1 cup of white onion finely chopped.
2 tbsp sesame oil.
1/2 cup fresh lemon juice.
2 tbsp maple syrup.
4 crushed cloves of garlic.
6 tbsp rich dark soy sauce.
1 1/2 cups smooth peanut butter.
1/2 cup vegetable stock.
1/2 cup of vegetable oil.

Fry the onions and garlic in the sesame oil until softened and slightly golden in colour. Add the remaining ingredients and blitz in a food blender until smooth.

Monday, 15 November 2010

Getting enough calcium.

Calcium is an essential mineral for building healthy bones and teeth.It helps to keep the heart regulated and blood clotting properly. Getting enough calcium is most important in young people under the age of twenty five, after that time bones start to lose density as part of the natural aging process. Vegetarians and especially vegans can be at risk of having too low a calcium intake.It's very important to include the following in your diet if you want to remain healthy.

Dried fruits.
Dark green leafy vegetables.
Sesame seeds.

This is a great tasting recipe that helps to boost your calcium intake.

Iced berry fool.

10oz frozen mixed berries.
20floz plain soya yogurt.
Juice of half a lemon.
Juice of half an orange.
3tbsp toasted almonds chopped into small pieces.
A little superfine (icing) sugar to taste.

Place all of the ingredients, except the almonds, into a blender and blitz until smooth, pour into glasses and sprinkle the toasted nuts onto the top.

Healthy and delicious, enjoy.

Sunday, 14 November 2010

How to make vegetarian pesto.

Pesto is a great tasting, versatile paste that can be spread on bread, toast or crackers. It makes a wonderful filling for jacket potatoes and if you mix it with a little extra virgin olive oil it can be used as a salad dressing. But by far the best way to use pesto is as a sauce for pasta. Cook your favourite pasta and drain it, add a handfull of cherry tomatoes cut in half, a few torn basil leaves and then stir in some pesto, return to the heat for three or four minutes then serve. Goes great with some nice hot crusty bread.

For this vegetarian pesto you will need.

100g fresh basil.Tear the leaves into smallish chunks.
4 large cloves of garlic, peeled.
90g toasted pine nuts.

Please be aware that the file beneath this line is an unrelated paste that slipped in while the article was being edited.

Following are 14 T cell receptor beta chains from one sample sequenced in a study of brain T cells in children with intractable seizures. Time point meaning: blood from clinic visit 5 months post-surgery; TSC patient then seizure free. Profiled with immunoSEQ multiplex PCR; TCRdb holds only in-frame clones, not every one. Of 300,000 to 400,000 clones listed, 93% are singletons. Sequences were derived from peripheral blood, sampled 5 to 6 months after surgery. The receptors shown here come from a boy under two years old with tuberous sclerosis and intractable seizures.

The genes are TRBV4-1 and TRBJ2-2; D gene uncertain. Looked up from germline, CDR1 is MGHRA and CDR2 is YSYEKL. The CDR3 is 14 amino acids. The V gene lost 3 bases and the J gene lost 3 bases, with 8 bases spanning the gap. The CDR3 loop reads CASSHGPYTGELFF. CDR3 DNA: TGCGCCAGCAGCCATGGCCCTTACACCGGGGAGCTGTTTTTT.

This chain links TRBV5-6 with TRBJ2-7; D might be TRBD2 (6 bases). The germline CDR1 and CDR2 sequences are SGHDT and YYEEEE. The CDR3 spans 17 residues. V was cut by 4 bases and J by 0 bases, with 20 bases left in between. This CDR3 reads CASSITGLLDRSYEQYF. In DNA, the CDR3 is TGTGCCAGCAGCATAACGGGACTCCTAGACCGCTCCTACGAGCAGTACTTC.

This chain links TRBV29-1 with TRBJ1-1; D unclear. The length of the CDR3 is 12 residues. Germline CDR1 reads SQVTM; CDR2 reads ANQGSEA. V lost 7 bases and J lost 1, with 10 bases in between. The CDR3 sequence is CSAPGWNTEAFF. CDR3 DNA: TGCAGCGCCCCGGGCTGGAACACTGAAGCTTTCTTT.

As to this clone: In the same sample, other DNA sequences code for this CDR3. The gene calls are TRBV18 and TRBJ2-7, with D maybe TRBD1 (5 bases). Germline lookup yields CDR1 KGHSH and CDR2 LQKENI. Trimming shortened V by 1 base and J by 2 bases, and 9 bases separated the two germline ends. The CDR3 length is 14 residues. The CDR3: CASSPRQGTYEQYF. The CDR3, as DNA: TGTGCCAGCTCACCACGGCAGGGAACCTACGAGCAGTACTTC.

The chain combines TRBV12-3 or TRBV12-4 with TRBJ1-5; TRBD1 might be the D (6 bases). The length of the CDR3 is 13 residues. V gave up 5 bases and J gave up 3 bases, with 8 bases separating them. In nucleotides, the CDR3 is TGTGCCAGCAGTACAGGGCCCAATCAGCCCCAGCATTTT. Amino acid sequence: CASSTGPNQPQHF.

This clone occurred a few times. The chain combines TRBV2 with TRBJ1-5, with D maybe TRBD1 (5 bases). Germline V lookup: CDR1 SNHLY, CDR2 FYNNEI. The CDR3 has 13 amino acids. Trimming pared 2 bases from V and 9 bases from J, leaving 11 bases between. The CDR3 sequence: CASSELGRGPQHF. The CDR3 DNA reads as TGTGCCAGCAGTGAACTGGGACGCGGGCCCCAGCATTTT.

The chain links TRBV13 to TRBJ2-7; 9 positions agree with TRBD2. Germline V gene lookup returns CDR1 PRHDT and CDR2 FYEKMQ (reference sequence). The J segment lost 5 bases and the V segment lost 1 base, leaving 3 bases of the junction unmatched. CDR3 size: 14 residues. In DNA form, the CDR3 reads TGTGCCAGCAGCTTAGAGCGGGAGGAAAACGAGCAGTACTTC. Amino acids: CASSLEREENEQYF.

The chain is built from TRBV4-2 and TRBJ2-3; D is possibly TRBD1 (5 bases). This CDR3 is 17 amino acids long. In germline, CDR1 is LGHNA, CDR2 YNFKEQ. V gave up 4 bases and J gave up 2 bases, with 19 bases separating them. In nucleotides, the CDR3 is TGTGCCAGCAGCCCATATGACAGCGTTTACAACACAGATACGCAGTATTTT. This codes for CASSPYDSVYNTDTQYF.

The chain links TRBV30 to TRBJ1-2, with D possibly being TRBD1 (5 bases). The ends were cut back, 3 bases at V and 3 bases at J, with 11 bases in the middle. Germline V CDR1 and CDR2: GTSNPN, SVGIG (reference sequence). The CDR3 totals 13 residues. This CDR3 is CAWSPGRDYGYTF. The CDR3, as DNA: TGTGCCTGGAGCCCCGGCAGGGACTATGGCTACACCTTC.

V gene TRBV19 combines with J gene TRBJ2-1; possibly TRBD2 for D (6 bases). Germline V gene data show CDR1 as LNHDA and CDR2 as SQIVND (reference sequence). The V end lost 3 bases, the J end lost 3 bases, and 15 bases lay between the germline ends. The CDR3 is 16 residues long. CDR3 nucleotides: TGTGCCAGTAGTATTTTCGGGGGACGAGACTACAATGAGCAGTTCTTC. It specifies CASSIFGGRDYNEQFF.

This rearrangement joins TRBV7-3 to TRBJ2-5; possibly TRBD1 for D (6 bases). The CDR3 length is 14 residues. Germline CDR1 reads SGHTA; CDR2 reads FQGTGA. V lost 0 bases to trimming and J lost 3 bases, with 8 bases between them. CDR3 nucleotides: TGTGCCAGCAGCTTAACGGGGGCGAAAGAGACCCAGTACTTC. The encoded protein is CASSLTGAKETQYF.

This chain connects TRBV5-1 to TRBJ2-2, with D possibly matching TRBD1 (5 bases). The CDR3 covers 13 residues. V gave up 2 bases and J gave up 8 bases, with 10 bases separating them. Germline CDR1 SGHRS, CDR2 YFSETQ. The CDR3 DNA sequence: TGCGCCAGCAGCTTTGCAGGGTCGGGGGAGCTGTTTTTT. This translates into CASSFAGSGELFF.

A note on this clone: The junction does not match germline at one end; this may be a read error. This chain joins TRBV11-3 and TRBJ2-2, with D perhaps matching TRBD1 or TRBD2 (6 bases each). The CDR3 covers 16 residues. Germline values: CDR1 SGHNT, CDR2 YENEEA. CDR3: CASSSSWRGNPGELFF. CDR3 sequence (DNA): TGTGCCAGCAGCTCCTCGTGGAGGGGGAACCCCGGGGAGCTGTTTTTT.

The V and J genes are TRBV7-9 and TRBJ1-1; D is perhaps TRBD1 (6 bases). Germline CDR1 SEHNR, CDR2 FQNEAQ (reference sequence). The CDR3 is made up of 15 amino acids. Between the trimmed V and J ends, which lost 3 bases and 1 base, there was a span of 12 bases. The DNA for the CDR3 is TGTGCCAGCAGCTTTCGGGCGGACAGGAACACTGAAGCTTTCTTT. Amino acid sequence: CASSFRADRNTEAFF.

Toast them in a dry pan for a few minutes.
300ml extra virgin olive oil.
100g grated vegetarian hard cheese, parmesan is perfect if you can find a veggie one, but any hard cheese will do just fine.
Whiz the whole lot up in a food mixer until it is spread able but still a little bit chunky.
This pesto will keep in a jar in the fridge for several days or you can freeze it for up to a month.

Tuesday, 9 November 2010

Top tip.

When using vegan alternatives to cream or milk in sweet recipes try adding a couple of drops of good quality vanilla essence. It really improves the flavour. As an alternative to milk or cream in curries why not try using coconut cream instead, it tastes great and even dedicated meat eaters like it. Don't overdo it though, as it is packed with fat and calories!

Monday, 8 November 2010

Vegetarian fish and chips.


I-2 packets of Halloumi cheese
125 g plain flour
¼ tsp white pepper
¼ tsp salt
Few drops of vegetable oil for the batter and enough to cover the ‘fish’ as it fries.
125 ml warm milk and water, about half and half
1tsp baking powder
400g potatoes


Sift the dry ingredients into a bowl, make a well in the middle of the flour and then add the oil and a small amount of the half milk, half warm water mixture. Stir slowly bringing down more and more of the flour mixture until it is all combined. Beat well until it is very smooth, you can do this by hand or use an electric beater.

Wash the potatoes but do not peel. Cut them into wedges and spread them out onto a lightly greased baking sheet, sprinkle them with salt and pepper to taste. Place the baking sheet onto the middle shelf of an oven pre heated to 180c, they will take approximately forty minutes to cook depending on how chunky you have made your wedges. Once the wedges are cooked and golden turn the oven down as low as it will go and leave the wedges to keep hot. They won’t burn but will stay hot and crispy until you are ready to serve them.

Cut the Halloumi into either thick finger shapes, wedges cut to resemble fish filets or simply cut into chunks. Pat the cheese shapes dry with kitchen towels or a clean tea towel and then dip them into the batter mixture making sure that they are completely coated.

Heat the oil to 150c, this dish is best cooked in a deep fat fryer, but if you don’t have one of those you can use a large heavy based saucepan instead, be careful not to overfill it as the hot oil can easily bubble over with disastrous results. Drop the battered cheese pieces into the hot oil one at a time, do not overload the pan as it’s better to cook the cheese in batches than risk it burning or sticking to the pan. Once cooked drain well onto absorbent kitchen paper. You can always put the cooked pieces onto a tray and keep them hot in the oven with the wedges.
Serve with peas or salad and garnish with fresh parsley, lemon wedges and a little tartar sauce. Delicious.